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An excerpt from www.HouseOfNames.com archives copyright 2000 - 2017


An ancient Pictish-Scottish family was the first to use the name MacKarragle. It is a name for someone who lived in the lands of Cargill in east Perthshire where the family at one time had extensive territories.

MacKarragle Early Origins



The surname MacKarragle was first found in Perthshire (Gaelic: Siorrachd Pheairt) former county in the present day Council Area of Perth and Kinross, located in central Scotland, where they held a family seat from very ancient times, some say well before the Norman Conquest and the arrival of Duke William at Hastings in 1066 A.D.

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MacKarragle Spelling Variations


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MacKarragle Spelling Variations



During the Middle Ages, there was no basic set of rules and scribes wrote according to sound. The correct spelling of Scottish names were further compromised after many haphazard translations from Gaelic to English and back. Spelling variations of the name MacKarragle include Cargill, Cargille, Carnigill, Cargile, Kergylle, Cargyle, Carrigle, McGirl and many more.

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MacKarragle Early History


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MacKarragle Early History



This web page shows only a small excerpt of our MacKarragle research. Another 183 words (13 lines of text) covering the years 1283, 1457, 1681, 1619, 1681, 1638, 1643 and 1681 are included under the topic Early MacKarragle History in all our PDF Extended History products and printed products wherever possible.

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MacKarragle Early Notables (pre 1700)


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MacKarragle Early Notables (pre 1700)



Another 48 words (3 lines of text) are included under the topic Early MacKarragle Notables in all our PDF Extended History products and printed products wherever possible.

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MacKarragle In Ireland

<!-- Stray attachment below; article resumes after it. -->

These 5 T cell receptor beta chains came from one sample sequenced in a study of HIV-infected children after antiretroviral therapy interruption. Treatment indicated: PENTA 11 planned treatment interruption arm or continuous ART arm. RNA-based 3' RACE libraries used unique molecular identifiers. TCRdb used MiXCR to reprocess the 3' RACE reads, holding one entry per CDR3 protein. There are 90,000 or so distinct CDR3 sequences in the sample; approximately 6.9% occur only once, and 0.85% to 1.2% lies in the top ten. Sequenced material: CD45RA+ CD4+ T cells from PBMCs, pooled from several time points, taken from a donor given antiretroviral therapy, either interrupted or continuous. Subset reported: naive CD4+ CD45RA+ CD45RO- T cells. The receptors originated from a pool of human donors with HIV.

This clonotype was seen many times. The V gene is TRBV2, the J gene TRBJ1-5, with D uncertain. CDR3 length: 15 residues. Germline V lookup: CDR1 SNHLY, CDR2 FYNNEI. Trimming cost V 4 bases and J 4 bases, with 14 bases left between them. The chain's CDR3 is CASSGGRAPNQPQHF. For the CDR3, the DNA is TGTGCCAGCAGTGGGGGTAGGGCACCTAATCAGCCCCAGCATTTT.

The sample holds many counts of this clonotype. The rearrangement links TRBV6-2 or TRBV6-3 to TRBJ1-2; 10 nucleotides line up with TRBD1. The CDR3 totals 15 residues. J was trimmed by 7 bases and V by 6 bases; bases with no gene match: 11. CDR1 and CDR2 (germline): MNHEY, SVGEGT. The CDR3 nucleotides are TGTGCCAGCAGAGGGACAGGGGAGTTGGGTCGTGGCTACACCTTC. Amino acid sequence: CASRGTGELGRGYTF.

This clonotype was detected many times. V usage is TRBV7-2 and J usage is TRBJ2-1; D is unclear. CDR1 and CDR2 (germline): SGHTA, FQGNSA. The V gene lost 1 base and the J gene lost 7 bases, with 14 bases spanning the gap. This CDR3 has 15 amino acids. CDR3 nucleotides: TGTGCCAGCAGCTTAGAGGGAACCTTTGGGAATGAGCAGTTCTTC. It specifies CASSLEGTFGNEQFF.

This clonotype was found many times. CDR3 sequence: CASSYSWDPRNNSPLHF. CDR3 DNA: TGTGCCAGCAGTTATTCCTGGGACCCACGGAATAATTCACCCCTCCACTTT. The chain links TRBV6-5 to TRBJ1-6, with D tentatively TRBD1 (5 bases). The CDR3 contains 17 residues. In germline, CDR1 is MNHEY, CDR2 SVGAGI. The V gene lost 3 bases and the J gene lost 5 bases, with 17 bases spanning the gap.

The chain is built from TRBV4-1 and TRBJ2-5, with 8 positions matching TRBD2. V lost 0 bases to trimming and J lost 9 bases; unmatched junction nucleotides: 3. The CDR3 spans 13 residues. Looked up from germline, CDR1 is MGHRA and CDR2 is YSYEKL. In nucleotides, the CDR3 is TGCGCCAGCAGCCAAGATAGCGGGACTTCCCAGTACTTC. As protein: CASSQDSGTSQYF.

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MacKarragle In Ireland



Some of the MacKarragle family moved to Ireland, but this topic is not covered in this excerpt. Another 47 words (3 lines of text) about their life in Ireland is included in all our PDF Extended History products and printed products wherever possible.

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The Great Migration


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The Great Migration



Scots left their country by the thousands to travel to Australia and North America. Desperate for freedom and an opportunity to fend for themselves, many paid huge fees and suffered under terrible conditions on long voyages. Still, for those who made the trip, freedom and opportunity awaited. In North America, many fought their old English oppressors in the American War of Independence. In recent years, Scottish heritage has been an increasingly important topic, as Clan societies and other organizations have renewed people's interest in their history. An examination of passenger and immigration lists shows many early settlers bearing the name of MacKarragle: David Cargill arrived who in New York State in 1740; with James, Jean, John, Margaret; Elizabeth Cargill settled in New York State in 1740; J. and William Cargill settled in Baltimore Maryland in 1820..